At least Miss Eliza had treated Charlie as Darius hoped. “Then you best be at it. The music will start again soon; you don’t want another to claim your prize.”
“Are you certain you’ll not join the set?” Charlie implored. “I mean again to claim Miss Jonni as partner, but there are several other very pleasant girls among the Harrises’ acquaintances.”
“You’ll claim the prettiest girl at the party,” Darius added his encouragement. “How might I compete with your engaging conversation?”
“Miss Eliza has yet to claim a partner for the next tune?” Charlie suggested. “You could do worse.”
Darius’s heart stuttered with the possibility. What would it be to hold the woman’s hand? To claim refreshments with Miss Eliza upon his arm? To escort her into the dark and to steal a kiss? Without considering the ramifications, he turned to look upon Miss Eliza, until, catching her eye, Darius withdrew his own. Before responding to Charlie, he paused to will the desire from his blood.
“The girl’s tolerable, but not to my nature. I’m in no humor to pay attendance upon any woman this evening, especially one that thinks herself some sort of female equal to the men she meets. Less than a week prior, I considered myself engaged to your sister. Enjoy your many partners and their smiles. You waste your time with me.”
Charlie followed Darius’s advice. Unfortunately, when Darius turned toward the refreshment table, he didn’t notice that Miss Eliza and Miss MacCaffey had moved to within hearing distance of his conversation with Charlie. Darius didn’t witness the flush of color, which claimed the lady’s cheeks, nor did he note how her shoulders stiffened with his remark.
“I’m sorry for Mr. Fitzwilliam’s unthinking remark,” Charlotte MacCaffey said in regret.
Eliza swallowed the hurt: She’d never realized how much harm words could cause. “Think nothin’ of it,” she told her newest friend.
Eliza had liked Miss MacCaffey from the moment of their first meeting. The girl was a bit older than Jonni and not of the most handsome features, but Eliza found much to admire. Miss MacCaffey was well read and held astute opinions. Eliza felt as if they’d known each other forever.
“It’s not as if I wish Mr. Fitzwilliam’s approval.”
“I suppose men of his ilk only look to a woman’s station. My father says Mr. Fitzwilliam’s father is quite wealthy–the man owns more land than fifty others combined.”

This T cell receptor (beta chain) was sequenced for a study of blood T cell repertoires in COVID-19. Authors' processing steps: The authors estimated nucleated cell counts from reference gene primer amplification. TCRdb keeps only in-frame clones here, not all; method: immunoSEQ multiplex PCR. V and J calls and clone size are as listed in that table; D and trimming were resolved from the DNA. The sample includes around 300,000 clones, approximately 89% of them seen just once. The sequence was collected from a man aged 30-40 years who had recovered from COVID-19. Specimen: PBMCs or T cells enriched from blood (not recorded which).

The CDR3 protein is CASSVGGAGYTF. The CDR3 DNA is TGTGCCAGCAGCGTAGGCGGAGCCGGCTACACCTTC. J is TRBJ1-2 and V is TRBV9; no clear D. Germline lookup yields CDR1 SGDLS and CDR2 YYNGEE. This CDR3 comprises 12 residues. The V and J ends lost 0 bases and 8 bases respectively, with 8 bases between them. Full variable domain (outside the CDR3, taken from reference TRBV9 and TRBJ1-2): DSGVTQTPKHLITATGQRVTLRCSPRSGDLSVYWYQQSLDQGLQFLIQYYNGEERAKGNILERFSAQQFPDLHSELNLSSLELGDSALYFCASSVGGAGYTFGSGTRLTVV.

Eliza’s eyebrow rose in curiosity. “I didn’t realize.” The concept perplexed her. She’d known other wealthy farmers and tradesmen, but none who’d chosen to ignore her as if she were an indentured servant. “And what of Miss Bradford? Wasn’t Mr. Fitzwilliam to marry Mr. Bradford’s sister?”
“Oh, yes, but the lady married another. Rumors say Miss Bradford didn’t wish to live in the wilderness. As to the woman’s brother, Papa says Mr. Bradford be quite wealthy also. Not as much as the younger Mr. Fitzwilliam, but near half. The elder Bradford owned a large mercantile. Supplied much of what the troops required in the war. One of the fortunate ones. Got paid regular for his efforts.”
“A person would never know the man wealthy,” Eliza remarked as she studied her sister Jonni in close conversation with Bradford. For a moment, she wondered if Jonquil held any knowledge of Mr. Bradford’s being more than another frontiersman, but Eliza quickly rejected the idea. Jonni wasn’t the type to practice feminine deceptions. “Mr. Fitzwilliam may hold double the income of his friend, but the man isn’t so well worth listening to as be Mr. Bradford. Fortune isn’t a man’s only redeeming quality.”
DARIUS FITZWILLIAM’s life is planned down to who he will marry and where he will live, but life has a way of saying, “You don’t get to choose.” When his marriage to his long-time betrothed Caroline Brad
ford falls through, Darius is forced to take a step back and to look upon a woman who enflames his blood with desire, but also engenders disbelief. Eliza Harris is everything that Darius never realized he wanted.
ELIZA HARRIS is accustomed to doing as she pleases. Yet, despite being infuriated by his authoritative manner, when she meets the staunchly disciplined Captain Fitzwilliam, she wishes for more. She instinctively knows he is “home,” but Eliza possesses no skills in achieving her aspirations.
Plagued with misunderstandings, manipulations, and peril upon the Great Valley Road between eastern Virginia and western Tennessee in the years following the Revolutionary War, Darius and Eliza claim a strong allegiance before love finds its way into their hearts.
This is a faith-based tale based on Jane Austen’s Pride and Prejudice.
NOW FOR THE GIVEAWAY!!! I HAVE TWO eBOOK COPIES OF “THE ROAD TO UNDERSTANDING” AVAILABLE FOR THOSE WHO COMMENT BELOW. RANDOM.ORG WILL PICK THE WINNERS. The Giveaway ends at midnight, April 21, 2016 EDST.